Saturday, August 20, 2011

Ramadan ~ the other side of the story

Travelling in Europe this August, it interesting to see so many Moroccan tourists. One of the reasons soon becomes apparent when you meet them in coffee shops, restaurants and pubs - they are "escaping Ramadan". In this article in our Ramadan series, Ibn Warraq takes a look at the issue of Ramadan and religious freedom.

"Our family always comes to Europe during Ramadan. It is a sensible choice for us as we do not think that the fast should be enforced on us if we do not want it" - Abdelhak, Rabat
Non-Muslims eat lunch on the terrace of a McDonald's in Rabat, Morocco, in front of a sign which reminds customers that Muslim adults are forbidden from being served at the restaurant during the day during the month of Ramadan. The sign says only children and non-Muslims will be served. In practice it means that Western foreigners will be served.(Abdelhak Senna/AFP/Getty Images)
As recently as two years ago, six Moroccans were arrested for having a picnic during Ramadan in protest at the law banning eating in public during Ramadan. Now it appears the debate is on again. Article 222 of the Moroccan Penal Code mandates a one to six month prison term for anyone "well known for their affiliation to Islam" who breaks the fast in public.

As a result, Moroccans who are non-practicing Muslims are obligated to respect the fast in public, while others escape abroad to avoid the restrictions. The latest edition of Global Post carries an interesting article by Aida Alami that discusses this basic issue of religious freedom.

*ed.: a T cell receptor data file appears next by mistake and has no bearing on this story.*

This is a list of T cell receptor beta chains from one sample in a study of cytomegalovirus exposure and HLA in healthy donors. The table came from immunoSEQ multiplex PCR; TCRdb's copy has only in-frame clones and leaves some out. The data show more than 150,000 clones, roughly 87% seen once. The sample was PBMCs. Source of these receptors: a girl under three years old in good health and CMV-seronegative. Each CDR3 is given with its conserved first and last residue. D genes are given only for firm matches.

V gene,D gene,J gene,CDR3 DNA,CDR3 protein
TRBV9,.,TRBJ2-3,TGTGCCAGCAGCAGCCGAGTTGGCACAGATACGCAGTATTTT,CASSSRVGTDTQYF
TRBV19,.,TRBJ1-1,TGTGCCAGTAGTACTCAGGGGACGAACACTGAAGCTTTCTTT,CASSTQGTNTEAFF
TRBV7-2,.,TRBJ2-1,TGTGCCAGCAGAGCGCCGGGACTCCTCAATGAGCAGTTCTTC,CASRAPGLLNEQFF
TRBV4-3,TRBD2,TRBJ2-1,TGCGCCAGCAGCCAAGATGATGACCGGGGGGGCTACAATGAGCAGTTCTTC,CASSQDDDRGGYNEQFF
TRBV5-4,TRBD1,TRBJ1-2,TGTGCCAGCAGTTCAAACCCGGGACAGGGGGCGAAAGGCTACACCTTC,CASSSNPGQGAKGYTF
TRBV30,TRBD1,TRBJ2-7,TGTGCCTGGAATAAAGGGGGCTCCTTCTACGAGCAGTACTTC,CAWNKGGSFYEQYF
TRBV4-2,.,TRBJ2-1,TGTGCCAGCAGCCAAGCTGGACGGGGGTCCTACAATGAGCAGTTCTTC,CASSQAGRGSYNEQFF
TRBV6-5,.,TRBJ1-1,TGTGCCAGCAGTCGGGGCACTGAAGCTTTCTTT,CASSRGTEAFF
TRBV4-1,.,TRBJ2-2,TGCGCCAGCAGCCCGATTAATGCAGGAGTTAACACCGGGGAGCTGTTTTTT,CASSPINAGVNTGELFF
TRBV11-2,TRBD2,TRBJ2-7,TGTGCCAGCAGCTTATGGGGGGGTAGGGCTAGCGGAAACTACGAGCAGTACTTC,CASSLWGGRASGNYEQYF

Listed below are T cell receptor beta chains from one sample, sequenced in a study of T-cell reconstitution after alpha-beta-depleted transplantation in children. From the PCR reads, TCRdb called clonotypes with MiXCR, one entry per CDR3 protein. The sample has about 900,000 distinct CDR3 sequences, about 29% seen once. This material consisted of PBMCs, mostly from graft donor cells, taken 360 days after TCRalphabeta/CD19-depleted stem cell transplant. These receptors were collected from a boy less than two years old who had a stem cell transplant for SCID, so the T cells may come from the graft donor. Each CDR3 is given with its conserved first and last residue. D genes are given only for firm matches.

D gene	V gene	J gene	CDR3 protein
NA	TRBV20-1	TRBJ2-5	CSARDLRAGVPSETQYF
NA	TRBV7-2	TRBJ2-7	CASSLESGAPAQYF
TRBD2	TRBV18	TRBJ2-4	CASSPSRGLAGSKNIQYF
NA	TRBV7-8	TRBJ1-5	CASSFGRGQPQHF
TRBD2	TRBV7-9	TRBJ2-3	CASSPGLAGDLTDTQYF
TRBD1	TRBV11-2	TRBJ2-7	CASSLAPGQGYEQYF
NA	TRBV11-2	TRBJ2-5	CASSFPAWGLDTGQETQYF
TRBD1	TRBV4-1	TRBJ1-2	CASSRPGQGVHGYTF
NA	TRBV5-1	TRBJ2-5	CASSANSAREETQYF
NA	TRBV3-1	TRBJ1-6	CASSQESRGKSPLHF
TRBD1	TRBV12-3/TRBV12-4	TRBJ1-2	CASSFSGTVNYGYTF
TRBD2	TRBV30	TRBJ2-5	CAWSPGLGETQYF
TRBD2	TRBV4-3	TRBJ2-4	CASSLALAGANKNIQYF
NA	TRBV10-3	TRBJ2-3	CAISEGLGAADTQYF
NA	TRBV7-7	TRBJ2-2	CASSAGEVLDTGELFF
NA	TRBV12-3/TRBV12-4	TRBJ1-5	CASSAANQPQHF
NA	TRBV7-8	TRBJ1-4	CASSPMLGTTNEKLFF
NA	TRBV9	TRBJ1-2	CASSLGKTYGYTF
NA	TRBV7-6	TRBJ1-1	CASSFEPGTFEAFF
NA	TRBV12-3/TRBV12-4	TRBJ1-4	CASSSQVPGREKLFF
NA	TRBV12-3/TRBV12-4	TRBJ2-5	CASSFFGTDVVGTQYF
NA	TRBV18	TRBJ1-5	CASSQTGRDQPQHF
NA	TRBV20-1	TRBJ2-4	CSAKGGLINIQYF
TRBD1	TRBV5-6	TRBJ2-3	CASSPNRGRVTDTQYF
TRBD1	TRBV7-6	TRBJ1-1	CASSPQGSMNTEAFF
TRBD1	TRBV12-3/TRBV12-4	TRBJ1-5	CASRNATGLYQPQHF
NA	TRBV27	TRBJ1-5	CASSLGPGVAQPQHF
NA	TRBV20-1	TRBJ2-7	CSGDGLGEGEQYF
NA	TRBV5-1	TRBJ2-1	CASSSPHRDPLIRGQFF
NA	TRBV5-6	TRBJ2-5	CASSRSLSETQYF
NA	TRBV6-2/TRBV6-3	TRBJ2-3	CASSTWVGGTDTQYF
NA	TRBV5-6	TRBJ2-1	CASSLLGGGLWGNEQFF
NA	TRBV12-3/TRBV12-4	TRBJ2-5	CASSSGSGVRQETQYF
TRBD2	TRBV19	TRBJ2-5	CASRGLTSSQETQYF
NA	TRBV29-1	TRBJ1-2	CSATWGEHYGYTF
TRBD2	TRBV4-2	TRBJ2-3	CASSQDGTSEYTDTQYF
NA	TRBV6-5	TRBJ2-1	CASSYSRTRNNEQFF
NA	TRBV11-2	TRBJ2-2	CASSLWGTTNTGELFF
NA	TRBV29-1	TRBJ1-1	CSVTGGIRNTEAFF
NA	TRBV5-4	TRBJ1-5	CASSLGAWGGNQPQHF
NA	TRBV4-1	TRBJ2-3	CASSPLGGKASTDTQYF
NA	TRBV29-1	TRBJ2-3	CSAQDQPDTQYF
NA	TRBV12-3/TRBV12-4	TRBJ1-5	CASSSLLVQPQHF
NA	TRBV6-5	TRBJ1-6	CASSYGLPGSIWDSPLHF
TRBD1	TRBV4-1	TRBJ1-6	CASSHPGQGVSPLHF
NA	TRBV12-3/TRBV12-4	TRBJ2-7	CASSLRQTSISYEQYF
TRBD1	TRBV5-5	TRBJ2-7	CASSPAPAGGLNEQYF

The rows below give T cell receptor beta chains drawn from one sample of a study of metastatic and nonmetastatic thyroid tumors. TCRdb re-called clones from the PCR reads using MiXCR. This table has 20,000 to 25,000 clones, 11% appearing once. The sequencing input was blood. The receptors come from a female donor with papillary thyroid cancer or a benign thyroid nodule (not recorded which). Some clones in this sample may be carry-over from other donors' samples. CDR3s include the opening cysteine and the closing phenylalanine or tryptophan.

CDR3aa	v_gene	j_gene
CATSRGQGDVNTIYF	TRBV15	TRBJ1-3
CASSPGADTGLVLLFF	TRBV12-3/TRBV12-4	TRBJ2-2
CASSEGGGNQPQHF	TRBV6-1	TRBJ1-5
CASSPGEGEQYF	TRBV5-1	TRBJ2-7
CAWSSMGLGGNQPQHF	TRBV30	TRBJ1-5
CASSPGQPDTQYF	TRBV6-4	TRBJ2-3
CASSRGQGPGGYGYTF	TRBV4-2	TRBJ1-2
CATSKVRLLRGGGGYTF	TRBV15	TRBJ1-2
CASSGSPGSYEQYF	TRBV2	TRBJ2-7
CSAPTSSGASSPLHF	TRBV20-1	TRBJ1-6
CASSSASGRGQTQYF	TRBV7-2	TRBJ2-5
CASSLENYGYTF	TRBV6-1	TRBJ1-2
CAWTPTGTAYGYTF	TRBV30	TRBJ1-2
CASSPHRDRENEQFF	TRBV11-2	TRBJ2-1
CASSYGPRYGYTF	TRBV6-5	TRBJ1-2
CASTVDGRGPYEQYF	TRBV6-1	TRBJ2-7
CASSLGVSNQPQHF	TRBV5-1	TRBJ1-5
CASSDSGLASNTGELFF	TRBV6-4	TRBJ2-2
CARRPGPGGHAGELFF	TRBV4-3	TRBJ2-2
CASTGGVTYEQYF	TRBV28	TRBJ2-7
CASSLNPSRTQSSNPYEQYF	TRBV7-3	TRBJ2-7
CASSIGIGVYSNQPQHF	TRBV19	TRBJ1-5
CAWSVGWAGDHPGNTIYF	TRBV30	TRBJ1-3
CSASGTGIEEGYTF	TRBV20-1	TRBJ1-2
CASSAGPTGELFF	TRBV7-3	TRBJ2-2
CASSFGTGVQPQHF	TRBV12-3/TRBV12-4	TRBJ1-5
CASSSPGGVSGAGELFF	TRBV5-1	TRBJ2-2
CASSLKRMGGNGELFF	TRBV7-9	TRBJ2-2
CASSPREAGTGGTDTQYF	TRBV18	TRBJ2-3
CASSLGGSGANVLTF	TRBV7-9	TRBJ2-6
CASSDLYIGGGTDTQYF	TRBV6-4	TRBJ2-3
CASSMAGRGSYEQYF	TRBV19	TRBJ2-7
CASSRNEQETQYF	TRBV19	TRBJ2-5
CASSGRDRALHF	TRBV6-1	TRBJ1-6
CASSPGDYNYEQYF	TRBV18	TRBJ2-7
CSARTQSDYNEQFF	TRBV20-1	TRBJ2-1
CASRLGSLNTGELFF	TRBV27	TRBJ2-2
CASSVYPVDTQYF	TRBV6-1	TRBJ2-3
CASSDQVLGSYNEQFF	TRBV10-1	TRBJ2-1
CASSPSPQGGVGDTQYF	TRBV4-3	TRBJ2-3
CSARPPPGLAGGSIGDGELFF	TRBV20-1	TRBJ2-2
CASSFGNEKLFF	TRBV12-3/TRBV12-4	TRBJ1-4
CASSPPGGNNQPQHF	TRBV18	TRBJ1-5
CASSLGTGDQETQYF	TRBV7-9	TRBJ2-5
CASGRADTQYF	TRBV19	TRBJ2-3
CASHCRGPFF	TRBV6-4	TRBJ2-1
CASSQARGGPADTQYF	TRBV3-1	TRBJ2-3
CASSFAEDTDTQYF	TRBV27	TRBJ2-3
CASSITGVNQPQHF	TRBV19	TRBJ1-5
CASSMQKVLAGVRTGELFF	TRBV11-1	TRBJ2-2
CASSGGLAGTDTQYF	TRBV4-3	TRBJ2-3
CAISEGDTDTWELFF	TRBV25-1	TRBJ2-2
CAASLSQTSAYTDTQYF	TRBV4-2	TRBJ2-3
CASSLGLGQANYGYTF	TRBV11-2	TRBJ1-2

Here is a short excerpt:

MALI (the acronym in French for Alternative Movement for Individual Liberty), the group that held the protest picnic, was formed in 2009. It campaigns for more individual freedoms. Its members have been arrested and intimidated by authorities and members of the general public since launching their first action, the picnic.

“It was not Ramadan that was 'targeted' but instead, we demanded freedom of religion and conscience, the freedom to believe or not, to practice or not, to be a Muslim or not," said Ibtissame Lachgar, 36, the co-founder of MALI and a political activist. “It is a spiritual choice that is personal and individual. We wanted a symbolic action that can really point the finger at the contradictions between the law and international treaties ratified by Morocco.”

Morocco's current political system is not compatible with the establishment of a secular state following the Turkish model, said Pierre-Jean Luizard, a historian and researcher at the National Center for Scientific Research in France.

Abdelillah Benkirane, the leader of the main opposition party, The Islamist Justice and Development Party, condemned demands for a more secular state during a meeting in June, a few days before Morocco’s ruler, King Mohammed VI, introduced the new constitution to the people.

“They want to pervert the faith of this nation and Ramadan to no longer be sacred," he said. "They want to picnic during the holy month and set an example for young people, for your children. It seems that future reforms will restore 'sexual deviance' [homosexuality] — we may see people who say publicly that they are 'sexual deviants'."

Benkirane warned his audience that establishing more religious freedom in a new constitution would threaten the country’s foundations. "If the king adopts it, we will have a serious problem," he said. "Morocco is a Muslim state, and the country’s religion is Islam.”

Read the Global Post article in full here: Global Post

1 comment:

Anonymous said...

Nice article. As a moroccan and non mulim, living in the Netherlands I find it quite difficult just to be my self in public. For example, yesterday I was eating an ice cream in the afternoon during shopping and suddenly I heart some rude remarks, made by 3 muslim men who didn't like the fact I was eating during ramadan. Strange, because I have respect for muslims who want to practice ramadan, but apparently they don't have respect for the ones who do'nt practice the ramadan, for all different reasons. And not eating during the ramadan as a way to show respect for the muslims, is in my opinion just a hypocritical way of trying to limitate someone's freedom.